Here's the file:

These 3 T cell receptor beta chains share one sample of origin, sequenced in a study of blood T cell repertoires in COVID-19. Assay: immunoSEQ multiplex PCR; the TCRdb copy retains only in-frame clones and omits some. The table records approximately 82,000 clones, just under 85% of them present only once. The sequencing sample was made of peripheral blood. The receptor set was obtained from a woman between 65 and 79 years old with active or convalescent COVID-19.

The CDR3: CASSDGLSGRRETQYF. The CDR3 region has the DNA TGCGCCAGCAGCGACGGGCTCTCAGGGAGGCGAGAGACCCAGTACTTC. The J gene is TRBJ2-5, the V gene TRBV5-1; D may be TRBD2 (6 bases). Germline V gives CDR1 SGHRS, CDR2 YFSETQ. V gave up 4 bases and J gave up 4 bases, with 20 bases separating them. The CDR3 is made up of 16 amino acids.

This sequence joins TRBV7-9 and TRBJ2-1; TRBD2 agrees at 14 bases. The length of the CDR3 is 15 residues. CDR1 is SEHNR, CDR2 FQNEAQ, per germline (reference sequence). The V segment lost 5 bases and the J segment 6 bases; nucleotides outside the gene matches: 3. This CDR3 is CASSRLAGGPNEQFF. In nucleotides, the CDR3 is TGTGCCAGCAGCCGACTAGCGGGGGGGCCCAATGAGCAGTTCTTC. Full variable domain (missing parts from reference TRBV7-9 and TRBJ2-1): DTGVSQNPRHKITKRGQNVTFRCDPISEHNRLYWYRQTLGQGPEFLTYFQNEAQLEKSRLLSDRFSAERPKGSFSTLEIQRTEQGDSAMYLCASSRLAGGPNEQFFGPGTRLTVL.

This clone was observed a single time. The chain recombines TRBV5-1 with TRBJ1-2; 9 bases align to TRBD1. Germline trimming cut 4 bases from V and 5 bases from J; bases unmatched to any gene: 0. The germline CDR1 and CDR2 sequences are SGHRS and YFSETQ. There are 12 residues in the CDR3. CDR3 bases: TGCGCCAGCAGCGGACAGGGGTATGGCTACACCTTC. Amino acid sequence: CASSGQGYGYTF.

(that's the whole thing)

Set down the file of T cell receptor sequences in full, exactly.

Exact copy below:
These 3 T cell receptor beta chains share one sample of origin, sequenced in a study of blood T cell repertoires in COVID-19. Assay: immunoSEQ multiplex PCR; the TCRdb copy retains only in-frame clones and omits some. The table records approximately 82,000 clones, just under 85% of them present only once. The sequencing sample was made of peripheral blood. The receptor set was obtained from a woman between 65 and 79 years old with active or convalescent COVID-19.

The CDR3: CASSDGLSGRRETQYF. The CDR3 region has the DNA TGCGCCAGCAGCGACGGGCTCTCAGGGAGGCGAGAGACCCAGTACTTC. The J gene is TRBJ2-5, the V gene TRBV5-1; D may be TRBD2 (6 bases). Germline V gives CDR1 SGHRS, CDR2 YFSETQ. V gave up 4 bases and J gave up 4 bases, with 20 bases separating them. The CDR3 is made up of 16 amino acids.

This sequence joins TRBV7-9 and TRBJ2-1; TRBD2 agrees at 14 bases. The length of the CDR3 is 15 residues. CDR1 is SEHNR, CDR2 FQNEAQ, per germline (reference sequence). The V segment lost 5 bases and the J segment 6 bases; nucleotides outside the gene matches: 3. This CDR3 is CASSRLAGGPNEQFF. In nucleotides, the CDR3 is TGTGCCAGCAGCCGACTAGCGGGGGGGCCCAATGAGCAGTTCTTC. Full variable domain (missing parts from reference TRBV7-9 and TRBJ2-1): DTGVSQNPRHKITKRGQNVTFRCDPISEHNRLYWYRQTLGQGPEFLTYFQNEAQLEKSRLLSDRFSAERPKGSFSTLEIQRTEQGDSAMYLCASSRLAGGPNEQFFGPGTRLTVL.

This clone was observed a single time. The chain recombines TRBV5-1 with TRBJ1-2; 9 bases align to TRBD1. Germline trimming cut 4 bases from V and 5 bases from J; bases unmatched to any gene: 0. The germline CDR1 and CDR2 sequences are SGHRS and YFSETQ. There are 12 residues in the CDR3. CDR3 bases: TGCGCCAGCAGCGGACAGGGGTATGGCTACACCTTC. Amino acid sequence: CASSGQGYGYTF.